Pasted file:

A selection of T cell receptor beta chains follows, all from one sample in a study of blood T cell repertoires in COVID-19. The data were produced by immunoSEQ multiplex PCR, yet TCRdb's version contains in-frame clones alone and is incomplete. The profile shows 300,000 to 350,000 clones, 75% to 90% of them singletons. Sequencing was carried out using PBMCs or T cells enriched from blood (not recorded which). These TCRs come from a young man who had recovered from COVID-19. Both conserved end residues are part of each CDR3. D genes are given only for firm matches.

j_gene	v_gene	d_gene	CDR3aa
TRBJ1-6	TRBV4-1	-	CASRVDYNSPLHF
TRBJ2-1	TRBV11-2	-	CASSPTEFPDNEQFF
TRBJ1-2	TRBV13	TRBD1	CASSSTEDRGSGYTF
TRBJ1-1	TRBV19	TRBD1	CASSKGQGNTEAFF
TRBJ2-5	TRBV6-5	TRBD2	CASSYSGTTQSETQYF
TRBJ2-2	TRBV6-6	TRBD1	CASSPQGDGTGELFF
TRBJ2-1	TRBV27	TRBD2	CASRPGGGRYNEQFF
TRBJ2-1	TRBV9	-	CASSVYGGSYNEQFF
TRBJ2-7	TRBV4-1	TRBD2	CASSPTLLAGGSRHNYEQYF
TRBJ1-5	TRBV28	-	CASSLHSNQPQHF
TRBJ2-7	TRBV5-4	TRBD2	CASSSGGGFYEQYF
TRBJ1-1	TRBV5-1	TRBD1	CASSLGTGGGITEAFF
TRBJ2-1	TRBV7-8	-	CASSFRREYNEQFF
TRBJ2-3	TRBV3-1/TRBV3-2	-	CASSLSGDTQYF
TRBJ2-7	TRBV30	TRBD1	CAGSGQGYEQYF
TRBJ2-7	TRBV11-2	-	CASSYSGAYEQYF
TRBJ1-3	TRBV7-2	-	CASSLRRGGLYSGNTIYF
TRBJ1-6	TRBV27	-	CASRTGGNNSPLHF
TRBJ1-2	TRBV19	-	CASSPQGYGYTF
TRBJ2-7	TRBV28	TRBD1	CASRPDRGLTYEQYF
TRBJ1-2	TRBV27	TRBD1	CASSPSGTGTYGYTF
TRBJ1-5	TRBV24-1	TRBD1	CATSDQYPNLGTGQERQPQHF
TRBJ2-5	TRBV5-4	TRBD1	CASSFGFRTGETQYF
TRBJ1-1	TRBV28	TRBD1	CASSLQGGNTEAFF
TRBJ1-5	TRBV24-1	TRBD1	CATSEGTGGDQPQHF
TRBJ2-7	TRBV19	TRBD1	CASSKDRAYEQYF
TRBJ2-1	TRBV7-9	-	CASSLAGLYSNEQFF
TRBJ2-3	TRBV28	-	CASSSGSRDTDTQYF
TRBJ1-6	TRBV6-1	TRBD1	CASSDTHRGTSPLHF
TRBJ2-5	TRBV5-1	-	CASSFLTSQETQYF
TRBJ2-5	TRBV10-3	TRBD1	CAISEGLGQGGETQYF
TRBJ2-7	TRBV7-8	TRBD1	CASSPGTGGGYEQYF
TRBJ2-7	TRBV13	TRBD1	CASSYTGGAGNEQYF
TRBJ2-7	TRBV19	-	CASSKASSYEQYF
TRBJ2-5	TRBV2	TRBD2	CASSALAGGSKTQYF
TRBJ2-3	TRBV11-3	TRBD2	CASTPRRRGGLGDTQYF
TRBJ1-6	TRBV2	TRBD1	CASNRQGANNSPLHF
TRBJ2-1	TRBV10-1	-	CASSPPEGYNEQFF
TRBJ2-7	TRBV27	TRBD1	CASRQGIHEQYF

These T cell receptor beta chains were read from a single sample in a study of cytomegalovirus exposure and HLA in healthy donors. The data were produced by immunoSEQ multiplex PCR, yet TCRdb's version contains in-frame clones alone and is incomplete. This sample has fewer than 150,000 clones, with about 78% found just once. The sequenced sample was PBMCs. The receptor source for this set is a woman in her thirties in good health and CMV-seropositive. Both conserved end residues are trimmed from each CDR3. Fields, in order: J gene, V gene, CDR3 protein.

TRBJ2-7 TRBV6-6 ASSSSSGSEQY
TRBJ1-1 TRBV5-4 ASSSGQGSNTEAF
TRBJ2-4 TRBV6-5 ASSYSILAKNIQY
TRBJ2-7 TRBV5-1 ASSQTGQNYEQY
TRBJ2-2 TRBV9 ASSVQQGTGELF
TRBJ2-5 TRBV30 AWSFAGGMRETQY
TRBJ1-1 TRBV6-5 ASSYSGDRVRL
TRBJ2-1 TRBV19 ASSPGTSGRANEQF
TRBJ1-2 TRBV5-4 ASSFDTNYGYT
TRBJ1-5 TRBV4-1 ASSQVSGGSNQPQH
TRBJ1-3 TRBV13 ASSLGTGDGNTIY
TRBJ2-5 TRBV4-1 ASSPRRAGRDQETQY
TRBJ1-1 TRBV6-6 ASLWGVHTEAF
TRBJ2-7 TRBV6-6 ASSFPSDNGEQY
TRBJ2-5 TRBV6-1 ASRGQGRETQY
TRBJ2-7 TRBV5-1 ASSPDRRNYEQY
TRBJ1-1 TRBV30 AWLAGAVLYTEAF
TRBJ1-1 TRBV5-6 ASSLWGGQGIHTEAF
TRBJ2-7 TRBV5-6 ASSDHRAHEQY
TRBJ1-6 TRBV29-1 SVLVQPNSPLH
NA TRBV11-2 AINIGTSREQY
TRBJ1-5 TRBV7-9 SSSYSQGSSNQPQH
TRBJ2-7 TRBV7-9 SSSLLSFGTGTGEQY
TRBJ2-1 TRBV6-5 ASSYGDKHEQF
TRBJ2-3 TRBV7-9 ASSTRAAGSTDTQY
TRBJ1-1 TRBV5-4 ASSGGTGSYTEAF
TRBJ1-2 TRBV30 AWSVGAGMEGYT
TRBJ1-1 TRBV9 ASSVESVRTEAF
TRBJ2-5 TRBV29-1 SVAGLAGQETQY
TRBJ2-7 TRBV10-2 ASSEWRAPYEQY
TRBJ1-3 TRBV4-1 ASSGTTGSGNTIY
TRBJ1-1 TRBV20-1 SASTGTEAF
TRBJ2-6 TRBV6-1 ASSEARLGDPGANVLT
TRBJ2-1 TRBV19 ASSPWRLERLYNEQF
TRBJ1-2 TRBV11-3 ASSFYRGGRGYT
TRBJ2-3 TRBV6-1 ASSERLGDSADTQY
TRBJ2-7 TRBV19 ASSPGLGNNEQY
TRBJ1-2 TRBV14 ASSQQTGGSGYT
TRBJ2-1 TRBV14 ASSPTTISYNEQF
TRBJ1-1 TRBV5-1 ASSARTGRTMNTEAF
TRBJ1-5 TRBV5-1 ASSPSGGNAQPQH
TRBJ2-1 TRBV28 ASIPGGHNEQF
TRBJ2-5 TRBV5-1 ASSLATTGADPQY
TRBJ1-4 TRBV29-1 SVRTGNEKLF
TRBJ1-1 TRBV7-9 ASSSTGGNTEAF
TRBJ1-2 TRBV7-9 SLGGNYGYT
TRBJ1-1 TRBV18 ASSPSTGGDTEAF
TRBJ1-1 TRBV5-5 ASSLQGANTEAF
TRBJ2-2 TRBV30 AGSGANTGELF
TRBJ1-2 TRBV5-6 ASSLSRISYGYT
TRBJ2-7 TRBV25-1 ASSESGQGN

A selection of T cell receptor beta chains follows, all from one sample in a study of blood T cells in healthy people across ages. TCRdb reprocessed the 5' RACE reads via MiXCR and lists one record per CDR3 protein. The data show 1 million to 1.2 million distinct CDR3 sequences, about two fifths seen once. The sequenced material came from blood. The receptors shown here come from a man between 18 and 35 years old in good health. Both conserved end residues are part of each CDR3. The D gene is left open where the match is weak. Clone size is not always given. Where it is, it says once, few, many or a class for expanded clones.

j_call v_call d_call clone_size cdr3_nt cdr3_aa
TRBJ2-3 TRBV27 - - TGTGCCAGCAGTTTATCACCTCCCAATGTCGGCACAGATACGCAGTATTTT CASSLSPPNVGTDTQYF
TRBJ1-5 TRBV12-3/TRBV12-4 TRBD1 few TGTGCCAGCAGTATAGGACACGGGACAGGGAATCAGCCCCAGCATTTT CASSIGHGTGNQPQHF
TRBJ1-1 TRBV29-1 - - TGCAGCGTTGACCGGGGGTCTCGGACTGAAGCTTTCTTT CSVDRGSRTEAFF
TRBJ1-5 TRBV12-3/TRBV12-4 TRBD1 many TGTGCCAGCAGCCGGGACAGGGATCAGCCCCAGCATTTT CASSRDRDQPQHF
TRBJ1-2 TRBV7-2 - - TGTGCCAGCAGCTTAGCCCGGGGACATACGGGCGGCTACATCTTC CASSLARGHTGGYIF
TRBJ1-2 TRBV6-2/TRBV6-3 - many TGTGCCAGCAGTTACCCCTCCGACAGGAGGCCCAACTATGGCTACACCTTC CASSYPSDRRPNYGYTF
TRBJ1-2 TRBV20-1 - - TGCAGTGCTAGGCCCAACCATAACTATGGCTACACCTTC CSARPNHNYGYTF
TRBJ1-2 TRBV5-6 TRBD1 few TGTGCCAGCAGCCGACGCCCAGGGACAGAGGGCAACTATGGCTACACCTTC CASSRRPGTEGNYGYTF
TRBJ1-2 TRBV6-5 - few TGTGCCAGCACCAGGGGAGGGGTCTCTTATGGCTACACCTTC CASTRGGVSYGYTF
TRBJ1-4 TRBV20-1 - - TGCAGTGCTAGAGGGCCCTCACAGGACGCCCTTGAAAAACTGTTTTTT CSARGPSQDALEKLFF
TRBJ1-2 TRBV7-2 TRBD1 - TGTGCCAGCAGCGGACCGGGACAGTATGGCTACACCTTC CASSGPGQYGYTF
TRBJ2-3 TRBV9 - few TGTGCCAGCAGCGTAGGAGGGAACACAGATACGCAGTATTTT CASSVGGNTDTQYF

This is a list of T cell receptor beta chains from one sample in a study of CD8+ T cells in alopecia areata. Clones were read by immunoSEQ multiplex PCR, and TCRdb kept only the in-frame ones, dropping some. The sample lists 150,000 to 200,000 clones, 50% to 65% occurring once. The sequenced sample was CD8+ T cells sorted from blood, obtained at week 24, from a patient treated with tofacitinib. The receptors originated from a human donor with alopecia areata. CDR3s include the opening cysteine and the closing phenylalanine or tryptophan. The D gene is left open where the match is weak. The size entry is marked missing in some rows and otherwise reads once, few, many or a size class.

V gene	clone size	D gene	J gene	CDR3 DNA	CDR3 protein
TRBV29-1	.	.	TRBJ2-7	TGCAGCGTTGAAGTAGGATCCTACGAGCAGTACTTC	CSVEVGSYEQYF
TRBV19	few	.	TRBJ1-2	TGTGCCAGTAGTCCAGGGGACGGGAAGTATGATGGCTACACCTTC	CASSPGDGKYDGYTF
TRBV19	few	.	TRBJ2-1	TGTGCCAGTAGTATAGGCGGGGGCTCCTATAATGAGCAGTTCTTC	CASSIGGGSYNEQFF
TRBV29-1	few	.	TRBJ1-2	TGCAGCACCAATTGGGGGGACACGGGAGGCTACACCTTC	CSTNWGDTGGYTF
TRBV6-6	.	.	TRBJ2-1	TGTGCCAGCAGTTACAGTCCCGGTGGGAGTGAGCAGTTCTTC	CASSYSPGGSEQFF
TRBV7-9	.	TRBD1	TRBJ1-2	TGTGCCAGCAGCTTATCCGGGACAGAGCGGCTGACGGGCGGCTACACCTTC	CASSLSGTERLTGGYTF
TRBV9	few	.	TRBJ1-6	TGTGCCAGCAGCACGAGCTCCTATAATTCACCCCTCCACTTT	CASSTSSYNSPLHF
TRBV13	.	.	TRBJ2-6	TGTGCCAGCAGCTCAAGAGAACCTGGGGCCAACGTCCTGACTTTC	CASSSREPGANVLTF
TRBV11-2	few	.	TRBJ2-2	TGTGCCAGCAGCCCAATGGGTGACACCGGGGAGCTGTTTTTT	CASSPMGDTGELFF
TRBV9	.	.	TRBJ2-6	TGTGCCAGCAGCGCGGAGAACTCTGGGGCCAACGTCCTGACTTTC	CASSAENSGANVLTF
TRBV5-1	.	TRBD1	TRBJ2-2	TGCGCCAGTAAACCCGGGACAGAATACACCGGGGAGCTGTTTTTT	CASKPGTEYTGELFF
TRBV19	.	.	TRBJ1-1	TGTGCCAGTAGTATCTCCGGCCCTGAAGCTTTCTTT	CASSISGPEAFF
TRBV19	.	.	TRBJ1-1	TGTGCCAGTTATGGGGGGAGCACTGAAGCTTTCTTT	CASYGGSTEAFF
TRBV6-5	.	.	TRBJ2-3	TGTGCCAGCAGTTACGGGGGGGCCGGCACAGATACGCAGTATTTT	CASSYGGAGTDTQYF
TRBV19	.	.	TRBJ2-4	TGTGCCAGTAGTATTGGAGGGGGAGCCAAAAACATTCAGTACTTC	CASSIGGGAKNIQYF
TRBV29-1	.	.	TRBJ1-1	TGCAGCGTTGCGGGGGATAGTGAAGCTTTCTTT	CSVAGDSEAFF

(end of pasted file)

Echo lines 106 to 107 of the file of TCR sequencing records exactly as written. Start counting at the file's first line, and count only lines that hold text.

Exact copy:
TRBJ1-2 TRBV7-2 TRBD1 - TGTGCCAGCAGCGGACCGGGACAGTATGGCTACACCTTC CASSGPGQYGYTF
TRBJ2-3 TRBV9 - few TGTGCCAGCAGCGTAGGAGGGAACACAGATACGCAGTATTTT CASSVGGNTDTQYF